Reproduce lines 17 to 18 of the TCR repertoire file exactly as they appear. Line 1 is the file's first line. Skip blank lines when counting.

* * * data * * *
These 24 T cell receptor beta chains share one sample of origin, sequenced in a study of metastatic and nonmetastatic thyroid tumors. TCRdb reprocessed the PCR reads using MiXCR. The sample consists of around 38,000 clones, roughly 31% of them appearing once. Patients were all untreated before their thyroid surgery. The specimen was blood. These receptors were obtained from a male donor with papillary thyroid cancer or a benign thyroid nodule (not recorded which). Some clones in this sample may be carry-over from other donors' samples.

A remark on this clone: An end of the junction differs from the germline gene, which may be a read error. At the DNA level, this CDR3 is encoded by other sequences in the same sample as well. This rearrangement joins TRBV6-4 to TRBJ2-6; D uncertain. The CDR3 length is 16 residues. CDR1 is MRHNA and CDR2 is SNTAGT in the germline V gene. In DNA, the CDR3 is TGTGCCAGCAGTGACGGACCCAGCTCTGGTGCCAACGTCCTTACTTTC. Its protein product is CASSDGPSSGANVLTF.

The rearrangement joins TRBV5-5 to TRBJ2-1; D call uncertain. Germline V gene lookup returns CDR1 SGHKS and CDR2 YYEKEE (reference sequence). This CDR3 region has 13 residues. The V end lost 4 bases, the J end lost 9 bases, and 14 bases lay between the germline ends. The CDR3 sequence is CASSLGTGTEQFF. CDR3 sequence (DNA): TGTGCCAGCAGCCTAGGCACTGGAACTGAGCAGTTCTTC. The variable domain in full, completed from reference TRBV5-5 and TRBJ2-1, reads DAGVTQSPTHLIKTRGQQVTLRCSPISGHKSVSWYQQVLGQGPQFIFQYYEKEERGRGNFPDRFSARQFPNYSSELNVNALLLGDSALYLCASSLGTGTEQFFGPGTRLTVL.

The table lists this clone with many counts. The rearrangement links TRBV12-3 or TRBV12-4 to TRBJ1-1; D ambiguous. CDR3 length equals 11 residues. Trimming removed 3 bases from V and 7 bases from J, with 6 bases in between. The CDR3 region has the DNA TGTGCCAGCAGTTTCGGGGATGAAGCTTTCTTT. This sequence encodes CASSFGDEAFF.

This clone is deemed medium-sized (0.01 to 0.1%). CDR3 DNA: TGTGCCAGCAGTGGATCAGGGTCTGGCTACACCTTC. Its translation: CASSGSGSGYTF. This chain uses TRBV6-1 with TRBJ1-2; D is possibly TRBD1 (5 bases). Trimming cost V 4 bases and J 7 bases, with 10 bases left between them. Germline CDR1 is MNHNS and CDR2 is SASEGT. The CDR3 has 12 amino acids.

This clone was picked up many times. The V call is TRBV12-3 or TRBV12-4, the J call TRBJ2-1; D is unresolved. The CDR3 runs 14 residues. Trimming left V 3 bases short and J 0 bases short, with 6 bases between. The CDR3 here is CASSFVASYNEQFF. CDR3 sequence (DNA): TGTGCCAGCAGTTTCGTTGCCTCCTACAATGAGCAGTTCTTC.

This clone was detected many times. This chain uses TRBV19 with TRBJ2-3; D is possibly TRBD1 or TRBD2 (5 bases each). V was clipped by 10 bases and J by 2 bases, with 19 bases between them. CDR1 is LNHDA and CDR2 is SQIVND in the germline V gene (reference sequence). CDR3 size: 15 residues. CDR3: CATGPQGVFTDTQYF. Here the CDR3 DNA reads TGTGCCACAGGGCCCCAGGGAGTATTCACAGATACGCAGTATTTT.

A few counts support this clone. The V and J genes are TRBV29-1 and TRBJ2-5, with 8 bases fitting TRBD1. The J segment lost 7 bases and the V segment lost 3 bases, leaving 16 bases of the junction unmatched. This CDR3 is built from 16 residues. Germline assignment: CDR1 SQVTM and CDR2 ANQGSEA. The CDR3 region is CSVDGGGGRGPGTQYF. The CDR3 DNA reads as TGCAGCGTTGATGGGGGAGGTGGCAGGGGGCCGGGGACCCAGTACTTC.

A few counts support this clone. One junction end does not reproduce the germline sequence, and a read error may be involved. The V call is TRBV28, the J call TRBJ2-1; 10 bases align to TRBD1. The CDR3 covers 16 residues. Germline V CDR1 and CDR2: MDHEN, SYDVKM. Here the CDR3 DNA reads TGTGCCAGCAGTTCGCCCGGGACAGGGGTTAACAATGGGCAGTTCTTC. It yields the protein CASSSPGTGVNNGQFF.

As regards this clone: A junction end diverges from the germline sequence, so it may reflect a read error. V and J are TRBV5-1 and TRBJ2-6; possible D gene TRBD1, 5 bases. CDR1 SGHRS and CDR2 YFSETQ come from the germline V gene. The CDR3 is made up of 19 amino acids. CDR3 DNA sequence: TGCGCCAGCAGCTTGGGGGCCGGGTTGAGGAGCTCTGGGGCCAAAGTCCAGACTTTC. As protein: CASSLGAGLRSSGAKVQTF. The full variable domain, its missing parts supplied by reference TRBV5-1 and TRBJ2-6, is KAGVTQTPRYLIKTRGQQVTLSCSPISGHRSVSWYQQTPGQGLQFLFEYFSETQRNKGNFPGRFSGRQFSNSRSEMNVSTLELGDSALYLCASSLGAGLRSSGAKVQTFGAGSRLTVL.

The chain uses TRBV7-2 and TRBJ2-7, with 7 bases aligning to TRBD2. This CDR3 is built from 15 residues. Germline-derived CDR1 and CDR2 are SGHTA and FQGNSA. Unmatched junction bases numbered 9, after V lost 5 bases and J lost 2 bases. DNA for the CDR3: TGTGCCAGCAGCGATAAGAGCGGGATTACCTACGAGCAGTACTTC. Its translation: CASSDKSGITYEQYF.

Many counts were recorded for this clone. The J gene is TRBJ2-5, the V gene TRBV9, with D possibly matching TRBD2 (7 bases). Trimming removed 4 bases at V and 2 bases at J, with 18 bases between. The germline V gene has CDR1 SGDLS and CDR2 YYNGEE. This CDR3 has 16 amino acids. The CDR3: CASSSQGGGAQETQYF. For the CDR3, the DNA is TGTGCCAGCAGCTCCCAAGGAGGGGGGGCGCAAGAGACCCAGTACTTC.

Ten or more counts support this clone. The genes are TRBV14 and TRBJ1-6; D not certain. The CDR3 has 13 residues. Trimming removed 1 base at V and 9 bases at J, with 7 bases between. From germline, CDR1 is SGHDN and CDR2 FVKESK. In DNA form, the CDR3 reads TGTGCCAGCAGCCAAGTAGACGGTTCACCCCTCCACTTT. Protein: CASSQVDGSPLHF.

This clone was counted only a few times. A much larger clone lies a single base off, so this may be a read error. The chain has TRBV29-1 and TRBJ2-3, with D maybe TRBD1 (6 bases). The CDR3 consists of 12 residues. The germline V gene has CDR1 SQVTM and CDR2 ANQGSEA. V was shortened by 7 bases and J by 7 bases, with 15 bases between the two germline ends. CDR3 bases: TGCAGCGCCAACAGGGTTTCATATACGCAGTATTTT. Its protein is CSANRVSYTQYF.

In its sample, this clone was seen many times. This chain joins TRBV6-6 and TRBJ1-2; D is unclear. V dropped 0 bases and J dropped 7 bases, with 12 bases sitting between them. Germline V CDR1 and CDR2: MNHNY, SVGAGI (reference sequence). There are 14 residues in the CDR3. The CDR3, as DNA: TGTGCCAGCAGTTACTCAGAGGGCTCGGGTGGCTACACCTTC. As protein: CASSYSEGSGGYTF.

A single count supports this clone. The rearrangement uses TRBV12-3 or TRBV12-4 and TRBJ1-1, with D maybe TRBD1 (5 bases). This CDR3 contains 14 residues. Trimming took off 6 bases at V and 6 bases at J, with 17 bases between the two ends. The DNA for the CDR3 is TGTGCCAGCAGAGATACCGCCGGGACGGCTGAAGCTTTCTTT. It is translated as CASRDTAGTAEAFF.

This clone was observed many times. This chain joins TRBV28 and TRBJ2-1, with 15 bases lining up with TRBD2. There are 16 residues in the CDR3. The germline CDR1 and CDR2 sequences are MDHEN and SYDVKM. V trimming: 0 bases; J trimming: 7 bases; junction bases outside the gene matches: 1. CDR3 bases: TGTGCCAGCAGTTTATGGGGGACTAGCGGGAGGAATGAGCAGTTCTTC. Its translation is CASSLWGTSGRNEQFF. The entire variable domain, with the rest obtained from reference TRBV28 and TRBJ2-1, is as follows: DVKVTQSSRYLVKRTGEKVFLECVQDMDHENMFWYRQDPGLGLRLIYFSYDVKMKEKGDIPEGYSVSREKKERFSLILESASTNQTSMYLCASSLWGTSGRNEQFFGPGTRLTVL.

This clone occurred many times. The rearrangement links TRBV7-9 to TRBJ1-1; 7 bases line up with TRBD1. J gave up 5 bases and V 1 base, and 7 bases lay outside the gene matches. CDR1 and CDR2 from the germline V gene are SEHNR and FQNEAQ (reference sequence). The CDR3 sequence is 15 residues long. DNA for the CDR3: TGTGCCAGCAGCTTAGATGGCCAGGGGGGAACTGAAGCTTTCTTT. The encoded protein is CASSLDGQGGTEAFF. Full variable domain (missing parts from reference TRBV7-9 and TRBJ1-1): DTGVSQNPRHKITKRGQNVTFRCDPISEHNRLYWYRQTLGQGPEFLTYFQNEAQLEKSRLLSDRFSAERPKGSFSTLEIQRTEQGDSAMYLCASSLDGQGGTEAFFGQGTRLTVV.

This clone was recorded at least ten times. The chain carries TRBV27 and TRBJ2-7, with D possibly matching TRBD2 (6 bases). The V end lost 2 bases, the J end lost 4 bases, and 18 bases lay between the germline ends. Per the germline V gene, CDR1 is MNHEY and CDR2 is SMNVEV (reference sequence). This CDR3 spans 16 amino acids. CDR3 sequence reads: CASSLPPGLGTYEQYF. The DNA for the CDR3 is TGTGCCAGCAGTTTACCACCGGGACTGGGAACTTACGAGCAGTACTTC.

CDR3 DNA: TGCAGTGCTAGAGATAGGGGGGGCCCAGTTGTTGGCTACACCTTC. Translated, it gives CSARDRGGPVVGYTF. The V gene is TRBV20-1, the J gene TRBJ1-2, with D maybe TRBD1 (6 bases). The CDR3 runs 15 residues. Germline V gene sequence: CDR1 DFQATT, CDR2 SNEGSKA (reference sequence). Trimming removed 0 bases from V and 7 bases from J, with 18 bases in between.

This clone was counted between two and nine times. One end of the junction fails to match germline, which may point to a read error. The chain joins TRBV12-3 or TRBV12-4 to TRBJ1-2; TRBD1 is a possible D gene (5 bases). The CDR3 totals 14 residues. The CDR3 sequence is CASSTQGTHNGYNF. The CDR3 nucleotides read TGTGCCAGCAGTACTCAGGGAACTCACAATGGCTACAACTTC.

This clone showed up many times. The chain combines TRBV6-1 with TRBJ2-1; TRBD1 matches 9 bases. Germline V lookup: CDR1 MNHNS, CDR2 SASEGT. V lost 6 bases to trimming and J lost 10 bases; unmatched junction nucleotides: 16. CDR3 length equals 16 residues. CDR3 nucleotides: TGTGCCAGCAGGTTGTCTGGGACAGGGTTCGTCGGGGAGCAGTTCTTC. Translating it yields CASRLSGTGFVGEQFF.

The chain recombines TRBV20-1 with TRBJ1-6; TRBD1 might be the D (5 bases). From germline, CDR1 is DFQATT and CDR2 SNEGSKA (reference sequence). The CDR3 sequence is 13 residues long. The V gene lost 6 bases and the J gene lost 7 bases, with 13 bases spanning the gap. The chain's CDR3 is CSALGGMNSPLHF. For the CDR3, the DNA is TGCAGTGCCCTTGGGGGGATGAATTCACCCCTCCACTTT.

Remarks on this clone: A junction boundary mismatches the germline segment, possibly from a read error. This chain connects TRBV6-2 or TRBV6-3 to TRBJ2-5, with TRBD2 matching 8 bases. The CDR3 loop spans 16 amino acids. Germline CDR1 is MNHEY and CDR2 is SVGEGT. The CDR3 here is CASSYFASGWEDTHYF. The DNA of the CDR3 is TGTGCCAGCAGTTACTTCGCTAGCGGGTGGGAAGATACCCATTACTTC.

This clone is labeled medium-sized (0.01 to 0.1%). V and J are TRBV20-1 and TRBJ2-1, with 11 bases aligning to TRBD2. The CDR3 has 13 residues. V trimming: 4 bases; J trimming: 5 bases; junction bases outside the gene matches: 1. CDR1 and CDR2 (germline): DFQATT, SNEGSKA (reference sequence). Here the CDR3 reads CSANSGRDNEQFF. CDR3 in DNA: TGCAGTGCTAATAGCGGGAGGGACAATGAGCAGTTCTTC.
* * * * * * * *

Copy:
This clone was observed many times. This chain joins TRBV28 and TRBJ2-1, with 15 bases lining up with TRBD2. There are 16 residues in the CDR3. The germline CDR1 and CDR2 sequences are MDHEN and SYDVKM. V trimming: 0 bases; J trimming: 7 bases; junction bases outside the gene matches: 1. CDR3 bases: TGTGCCAGCAGTTTATGGGGGACTAGCGGGAGGAATGAGCAGTTCTTC. Its translation is CASSLWGTSGRNEQFF. The entire variable domain, with the rest obtained from reference TRBV28 and TRBJ2-1, is as follows: DVKVTQSSRYLVKRTGEKVFLECVQDMDHENMFWYRQDPGLGLRLIYFSYDVKMKEKGDIPEGYSVSREKKERFSLILESASTNQTSMYLCASSLWGTSGRNEQFFGPGTRLTVL.

This clone occurred many times. The rearrangement links TRBV7-9 to TRBJ1-1; 7 bases line up with TRBD1. J gave up 5 bases and V 1 base, and 7 bases lay outside the gene matches. CDR1 and CDR2 from the germline V gene are SEHNR and FQNEAQ (reference sequence). The CDR3 sequence is 15 residues long. DNA for the CDR3: TGTGCCAGCAGCTTAGATGGCCAGGGGGGAACTGAAGCTTTCTTT. The encoded protein is CASSLDGQGGTEAFF. Full variable domain (missing parts from reference TRBV7-9 and TRBJ1-1): DTGVSQNPRHKITKRGQNVTFRCDPISEHNRLYWYRQTLGQGPEFLTYFQNEAQLEKSRLLSDRFSAERPKGSFSTLEIQRTEQGDSAMYLCASSLDGQGGTEAFFGQGTRLTVV.